In investing in technologies that can benefit CIA and the rest of the U.S. Intelligence Community at the same time that they will become available commercially, In-Q-Tel underscores that in this new era, underlying information technologies of importance to commerce are of importance to intelligence, IT functions such as data warehousing and mining, the profiling of search agents, statistical data analysis tools, imagery analysis and pattern recognition, language translation, strong encryption, data integrity, and authentication and access control. The work of In-Q-Tel, unclassified work with commercial potential, is giving initial attention to such issues as secure receipt of Internet information, non-observable surfing, hacker resistance, intrusion detection, data protection, and multimedia data fusion and integration.10
New Strengths for New Challenges
What are the goals being set for U.S. intelligence with this on-rushing development and implementation of information technology? For the Director of Central Intelligence, it is the goal of "a unified Intelligence Community optimized to provide a decisive information advantage to the President, the military, diplomats, the law enforcement community and the Congress."11
For the Chairman of the Joint Chiefs of Staff, as stated in Joint Vision 2010, it is, in parallel, the emerging importance of information superiority, "the capability to collect, process, and disseminate an uninterrupted flow of information while exploiting or denying an adversary’s ability to do the same."12
The need for information advantage, information superiority is in many instances causing U.S. intelligence to pursue dramatically new ways. The Internet era has become the Intelligence Community’s new strength and its new challenge. The 46-year Cold War assumptions driving intelligence doctrine and practice – collection and analysis against closed society targets and subject matter in the superpower rivalry with the Soviet Union – are assumptions of the past.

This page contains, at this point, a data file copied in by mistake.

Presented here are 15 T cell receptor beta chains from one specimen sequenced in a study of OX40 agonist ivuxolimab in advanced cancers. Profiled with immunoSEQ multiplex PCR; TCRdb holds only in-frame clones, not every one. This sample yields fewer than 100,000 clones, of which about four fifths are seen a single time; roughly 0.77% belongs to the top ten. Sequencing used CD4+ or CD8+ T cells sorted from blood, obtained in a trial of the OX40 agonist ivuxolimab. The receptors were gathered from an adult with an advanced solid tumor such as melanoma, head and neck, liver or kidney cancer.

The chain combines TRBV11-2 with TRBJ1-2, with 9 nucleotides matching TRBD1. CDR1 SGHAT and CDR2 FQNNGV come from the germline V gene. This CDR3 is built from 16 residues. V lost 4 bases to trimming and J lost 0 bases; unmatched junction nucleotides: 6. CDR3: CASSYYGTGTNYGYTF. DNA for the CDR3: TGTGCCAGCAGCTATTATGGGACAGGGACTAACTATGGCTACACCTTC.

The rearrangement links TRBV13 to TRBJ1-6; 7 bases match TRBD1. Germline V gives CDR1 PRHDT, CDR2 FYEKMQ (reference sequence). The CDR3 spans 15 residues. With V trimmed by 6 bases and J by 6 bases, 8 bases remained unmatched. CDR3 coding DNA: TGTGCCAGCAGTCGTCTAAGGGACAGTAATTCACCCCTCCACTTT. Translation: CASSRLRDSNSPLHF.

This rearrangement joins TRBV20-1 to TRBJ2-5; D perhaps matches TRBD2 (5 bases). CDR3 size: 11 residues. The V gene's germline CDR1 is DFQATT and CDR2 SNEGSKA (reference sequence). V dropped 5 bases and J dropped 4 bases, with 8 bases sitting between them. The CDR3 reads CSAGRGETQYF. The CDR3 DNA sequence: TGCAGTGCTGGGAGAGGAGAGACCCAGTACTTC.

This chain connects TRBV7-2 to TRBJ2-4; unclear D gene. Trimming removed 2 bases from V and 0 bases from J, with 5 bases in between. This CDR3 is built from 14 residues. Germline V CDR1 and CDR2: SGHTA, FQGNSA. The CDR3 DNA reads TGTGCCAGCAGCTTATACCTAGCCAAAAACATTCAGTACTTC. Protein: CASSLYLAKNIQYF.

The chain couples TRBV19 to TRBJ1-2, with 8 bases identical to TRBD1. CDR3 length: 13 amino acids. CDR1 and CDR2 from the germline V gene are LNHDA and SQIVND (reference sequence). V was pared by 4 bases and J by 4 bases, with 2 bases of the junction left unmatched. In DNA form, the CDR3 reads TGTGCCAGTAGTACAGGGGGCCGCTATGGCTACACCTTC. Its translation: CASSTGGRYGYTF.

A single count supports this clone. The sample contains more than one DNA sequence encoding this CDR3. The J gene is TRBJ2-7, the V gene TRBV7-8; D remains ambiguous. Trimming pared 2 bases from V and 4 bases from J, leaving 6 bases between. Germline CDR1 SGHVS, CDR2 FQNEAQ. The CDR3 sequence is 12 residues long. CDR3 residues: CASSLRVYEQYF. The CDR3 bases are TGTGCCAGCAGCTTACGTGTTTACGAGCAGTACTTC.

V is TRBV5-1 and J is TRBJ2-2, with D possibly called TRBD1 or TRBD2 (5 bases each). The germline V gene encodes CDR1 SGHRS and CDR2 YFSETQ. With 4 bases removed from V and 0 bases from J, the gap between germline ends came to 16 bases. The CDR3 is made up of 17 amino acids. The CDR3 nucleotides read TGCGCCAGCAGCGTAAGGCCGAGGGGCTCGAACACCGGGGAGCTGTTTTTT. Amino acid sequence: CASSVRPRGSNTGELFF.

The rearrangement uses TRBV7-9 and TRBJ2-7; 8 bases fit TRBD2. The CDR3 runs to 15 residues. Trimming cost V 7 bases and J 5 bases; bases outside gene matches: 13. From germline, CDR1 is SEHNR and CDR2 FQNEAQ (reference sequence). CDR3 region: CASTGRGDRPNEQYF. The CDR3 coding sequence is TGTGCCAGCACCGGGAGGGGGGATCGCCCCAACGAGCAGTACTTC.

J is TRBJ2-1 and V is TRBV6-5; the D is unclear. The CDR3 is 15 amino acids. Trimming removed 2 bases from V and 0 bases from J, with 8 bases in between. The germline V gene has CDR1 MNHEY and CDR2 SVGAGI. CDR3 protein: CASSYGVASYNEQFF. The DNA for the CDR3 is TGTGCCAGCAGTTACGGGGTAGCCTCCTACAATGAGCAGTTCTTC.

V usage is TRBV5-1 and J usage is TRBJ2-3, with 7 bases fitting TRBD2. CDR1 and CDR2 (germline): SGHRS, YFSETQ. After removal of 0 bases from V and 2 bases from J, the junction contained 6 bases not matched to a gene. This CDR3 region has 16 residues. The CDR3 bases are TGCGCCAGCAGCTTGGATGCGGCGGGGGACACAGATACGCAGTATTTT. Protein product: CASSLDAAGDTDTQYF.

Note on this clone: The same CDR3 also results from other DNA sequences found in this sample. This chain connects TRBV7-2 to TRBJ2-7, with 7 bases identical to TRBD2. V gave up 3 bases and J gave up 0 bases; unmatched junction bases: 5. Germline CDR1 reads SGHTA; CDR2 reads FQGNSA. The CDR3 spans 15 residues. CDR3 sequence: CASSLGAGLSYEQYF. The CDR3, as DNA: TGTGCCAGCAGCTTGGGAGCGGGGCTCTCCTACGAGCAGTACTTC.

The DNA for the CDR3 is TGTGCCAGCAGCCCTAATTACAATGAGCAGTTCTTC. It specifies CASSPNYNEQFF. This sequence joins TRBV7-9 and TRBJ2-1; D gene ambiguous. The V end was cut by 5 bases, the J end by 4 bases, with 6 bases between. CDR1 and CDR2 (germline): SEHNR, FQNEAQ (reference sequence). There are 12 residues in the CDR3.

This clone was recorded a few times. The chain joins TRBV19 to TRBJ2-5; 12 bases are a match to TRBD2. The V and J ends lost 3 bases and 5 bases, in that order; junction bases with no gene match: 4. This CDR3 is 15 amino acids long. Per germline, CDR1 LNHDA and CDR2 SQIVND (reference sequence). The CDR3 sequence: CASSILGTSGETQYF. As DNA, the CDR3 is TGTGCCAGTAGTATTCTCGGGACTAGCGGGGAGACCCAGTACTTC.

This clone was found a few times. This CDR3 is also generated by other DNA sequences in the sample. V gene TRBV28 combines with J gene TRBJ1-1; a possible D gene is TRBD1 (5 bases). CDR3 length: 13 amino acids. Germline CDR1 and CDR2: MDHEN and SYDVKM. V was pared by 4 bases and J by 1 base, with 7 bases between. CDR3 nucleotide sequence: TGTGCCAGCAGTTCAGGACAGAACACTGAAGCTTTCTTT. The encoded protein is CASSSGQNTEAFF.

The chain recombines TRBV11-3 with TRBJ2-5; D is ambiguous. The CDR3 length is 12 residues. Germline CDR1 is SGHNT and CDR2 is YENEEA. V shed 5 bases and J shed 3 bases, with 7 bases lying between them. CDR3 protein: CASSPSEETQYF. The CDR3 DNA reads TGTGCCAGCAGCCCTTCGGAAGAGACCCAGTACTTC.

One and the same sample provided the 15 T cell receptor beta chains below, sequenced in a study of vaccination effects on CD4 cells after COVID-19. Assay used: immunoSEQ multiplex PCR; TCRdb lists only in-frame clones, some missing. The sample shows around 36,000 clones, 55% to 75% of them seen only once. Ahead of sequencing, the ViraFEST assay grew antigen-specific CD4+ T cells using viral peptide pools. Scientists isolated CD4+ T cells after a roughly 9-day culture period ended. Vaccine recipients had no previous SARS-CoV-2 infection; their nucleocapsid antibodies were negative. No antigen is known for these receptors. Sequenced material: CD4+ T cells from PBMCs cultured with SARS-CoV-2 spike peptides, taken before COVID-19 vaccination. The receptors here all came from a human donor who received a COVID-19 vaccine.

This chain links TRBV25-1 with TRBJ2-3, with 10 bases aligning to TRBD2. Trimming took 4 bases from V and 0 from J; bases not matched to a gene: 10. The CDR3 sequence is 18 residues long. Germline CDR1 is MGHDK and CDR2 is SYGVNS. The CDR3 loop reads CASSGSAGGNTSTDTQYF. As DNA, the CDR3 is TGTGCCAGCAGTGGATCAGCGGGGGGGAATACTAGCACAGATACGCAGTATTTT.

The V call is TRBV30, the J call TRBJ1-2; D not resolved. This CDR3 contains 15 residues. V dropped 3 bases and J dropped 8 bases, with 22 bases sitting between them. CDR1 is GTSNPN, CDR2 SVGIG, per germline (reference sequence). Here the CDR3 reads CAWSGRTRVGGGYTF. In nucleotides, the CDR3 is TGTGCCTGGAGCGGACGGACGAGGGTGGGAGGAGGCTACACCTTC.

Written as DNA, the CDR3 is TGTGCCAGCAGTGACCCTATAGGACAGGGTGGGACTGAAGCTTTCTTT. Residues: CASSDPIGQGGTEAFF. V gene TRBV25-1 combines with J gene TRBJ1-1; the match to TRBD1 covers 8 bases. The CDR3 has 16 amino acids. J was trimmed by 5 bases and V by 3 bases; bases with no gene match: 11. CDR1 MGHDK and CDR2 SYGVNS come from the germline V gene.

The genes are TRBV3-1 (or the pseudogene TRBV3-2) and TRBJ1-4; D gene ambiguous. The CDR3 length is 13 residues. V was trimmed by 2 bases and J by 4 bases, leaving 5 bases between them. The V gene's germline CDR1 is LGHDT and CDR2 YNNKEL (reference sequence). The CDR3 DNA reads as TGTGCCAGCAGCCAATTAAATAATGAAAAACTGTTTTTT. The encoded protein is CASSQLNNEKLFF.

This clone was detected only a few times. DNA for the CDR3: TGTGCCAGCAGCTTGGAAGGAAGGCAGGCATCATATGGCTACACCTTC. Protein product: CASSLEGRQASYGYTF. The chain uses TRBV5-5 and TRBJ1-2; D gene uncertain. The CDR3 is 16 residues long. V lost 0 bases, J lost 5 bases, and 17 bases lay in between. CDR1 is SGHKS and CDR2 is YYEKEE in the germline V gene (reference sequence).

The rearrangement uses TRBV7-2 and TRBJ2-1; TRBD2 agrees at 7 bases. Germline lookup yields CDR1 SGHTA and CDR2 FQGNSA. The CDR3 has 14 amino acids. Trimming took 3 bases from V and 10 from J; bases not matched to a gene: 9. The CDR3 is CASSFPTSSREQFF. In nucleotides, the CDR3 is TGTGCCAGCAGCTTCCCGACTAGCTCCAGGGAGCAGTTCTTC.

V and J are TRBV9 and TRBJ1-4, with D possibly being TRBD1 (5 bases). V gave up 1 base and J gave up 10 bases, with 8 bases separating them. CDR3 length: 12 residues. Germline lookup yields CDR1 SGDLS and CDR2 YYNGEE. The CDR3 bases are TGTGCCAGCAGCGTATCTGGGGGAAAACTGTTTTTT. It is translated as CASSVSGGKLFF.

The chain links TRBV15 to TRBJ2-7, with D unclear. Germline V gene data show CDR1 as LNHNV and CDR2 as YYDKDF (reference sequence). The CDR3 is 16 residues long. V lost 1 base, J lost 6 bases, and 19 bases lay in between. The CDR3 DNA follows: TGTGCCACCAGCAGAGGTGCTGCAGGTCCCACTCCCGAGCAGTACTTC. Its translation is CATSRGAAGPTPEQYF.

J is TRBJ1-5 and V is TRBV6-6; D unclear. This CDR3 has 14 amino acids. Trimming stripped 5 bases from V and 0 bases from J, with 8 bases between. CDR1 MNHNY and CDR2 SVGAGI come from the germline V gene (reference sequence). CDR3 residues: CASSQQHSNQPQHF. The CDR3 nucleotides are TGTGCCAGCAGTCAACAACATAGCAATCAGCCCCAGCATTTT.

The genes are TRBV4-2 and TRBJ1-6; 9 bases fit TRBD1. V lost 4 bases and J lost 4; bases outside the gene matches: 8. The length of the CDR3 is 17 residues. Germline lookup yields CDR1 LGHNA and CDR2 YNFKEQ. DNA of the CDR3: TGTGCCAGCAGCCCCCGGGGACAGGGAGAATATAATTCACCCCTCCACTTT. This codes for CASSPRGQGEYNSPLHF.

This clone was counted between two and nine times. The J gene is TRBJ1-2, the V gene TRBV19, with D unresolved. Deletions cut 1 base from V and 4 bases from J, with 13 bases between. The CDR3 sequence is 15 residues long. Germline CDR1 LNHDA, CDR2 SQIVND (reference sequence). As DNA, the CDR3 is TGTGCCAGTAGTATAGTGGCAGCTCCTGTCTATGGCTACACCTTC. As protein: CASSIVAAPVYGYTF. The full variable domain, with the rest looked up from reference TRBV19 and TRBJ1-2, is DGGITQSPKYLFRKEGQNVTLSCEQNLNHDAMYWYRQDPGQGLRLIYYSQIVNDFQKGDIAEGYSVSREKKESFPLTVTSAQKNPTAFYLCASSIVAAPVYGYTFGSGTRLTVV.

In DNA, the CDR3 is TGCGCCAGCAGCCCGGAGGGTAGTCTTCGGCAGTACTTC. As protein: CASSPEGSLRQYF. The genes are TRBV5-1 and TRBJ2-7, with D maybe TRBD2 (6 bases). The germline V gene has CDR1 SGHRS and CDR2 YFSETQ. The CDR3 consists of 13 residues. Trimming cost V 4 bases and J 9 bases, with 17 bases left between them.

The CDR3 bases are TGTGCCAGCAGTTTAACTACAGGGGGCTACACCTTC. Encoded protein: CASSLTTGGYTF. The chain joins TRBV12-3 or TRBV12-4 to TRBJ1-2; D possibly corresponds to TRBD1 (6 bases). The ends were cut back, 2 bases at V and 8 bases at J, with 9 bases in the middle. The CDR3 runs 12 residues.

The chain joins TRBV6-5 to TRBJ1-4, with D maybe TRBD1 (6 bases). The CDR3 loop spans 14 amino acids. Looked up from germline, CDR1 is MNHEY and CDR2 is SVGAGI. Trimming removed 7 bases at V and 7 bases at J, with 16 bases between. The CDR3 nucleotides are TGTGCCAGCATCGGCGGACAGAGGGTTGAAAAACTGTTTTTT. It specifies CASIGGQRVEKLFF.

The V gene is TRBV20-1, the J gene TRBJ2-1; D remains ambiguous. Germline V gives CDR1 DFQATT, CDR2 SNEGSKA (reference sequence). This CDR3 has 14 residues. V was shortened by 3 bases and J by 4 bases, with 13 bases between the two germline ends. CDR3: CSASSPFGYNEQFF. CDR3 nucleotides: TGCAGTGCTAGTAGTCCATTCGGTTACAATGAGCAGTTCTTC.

If the semaphore was the signals intelligence breakthrough at the time of Napoleon, the Internet and its communications channels are at the forefront of signals intelligence challenges in this new century. With new transnational adversaries – the international terrorist foremost among them – with the flood of new information technologies, the easing of encryption export controls and global access to the Web, the National Security Agency is charting new directions in the ways it identifies, gains access to and successfully exploits target communications. NSA is also charting new ways of charting our information security, given the openness of our society early in the cyber era, the global dimensions of that openness, and the enhanced exploitation capabilities that information technology and the Internet give our adversaries.
The Director of NSA, Lieutenant General Michael Hayden, has placed this challenge in the following context: "Forty years ago, there were 5,000 stand-alone computers, no fax machines and not one cellular phone. Today, there are over 180 million computers – most of them networked. There are roughly 14 million fax machines and 40 million cell phones and those numbers continue to grow, the telecommunications industry is making a $1 trillion investment to encircle the world in millions of high bandwidth fiber-optic cable."13 At the same time, General Hayden reminds, the new information technologies are an enhancement and an enabler, as NSA seeks outs and exploits the current era’s targets.
The Web and the new information technologies are an incredible enabler and at the same time a challenge to the intelligence analyst with a thousand different shadings depending on the specific work of the analyst and the consumer being served. To cite an example drawing on my own career experience as a policy-level consumer of intelligence, from 1974 to 1977, I was the head of President Ford’s National Security Council staff for the Soviet Union and Eastern and Western Europe. As we pursued our nation’s agenda with the USSR and Warsaw Pact, we were dealing with closed societies. There was no Web. The information being volunteered by the USSR was not usually the information we required. Intelligence collection, analysis, and dissemination were geared to ascertaining the current state of play and to estimating future developments behind the Iron Curtain. The role of the Intelligence Community’s Sovietologists, the analysts expert on the USSR, was central. Not only could they divine the significance of any changes in the renowned line-up of the Soviet leadership atop Lenin’s tomb, they often were the only source of information on developments of importance inside the Soviet Union.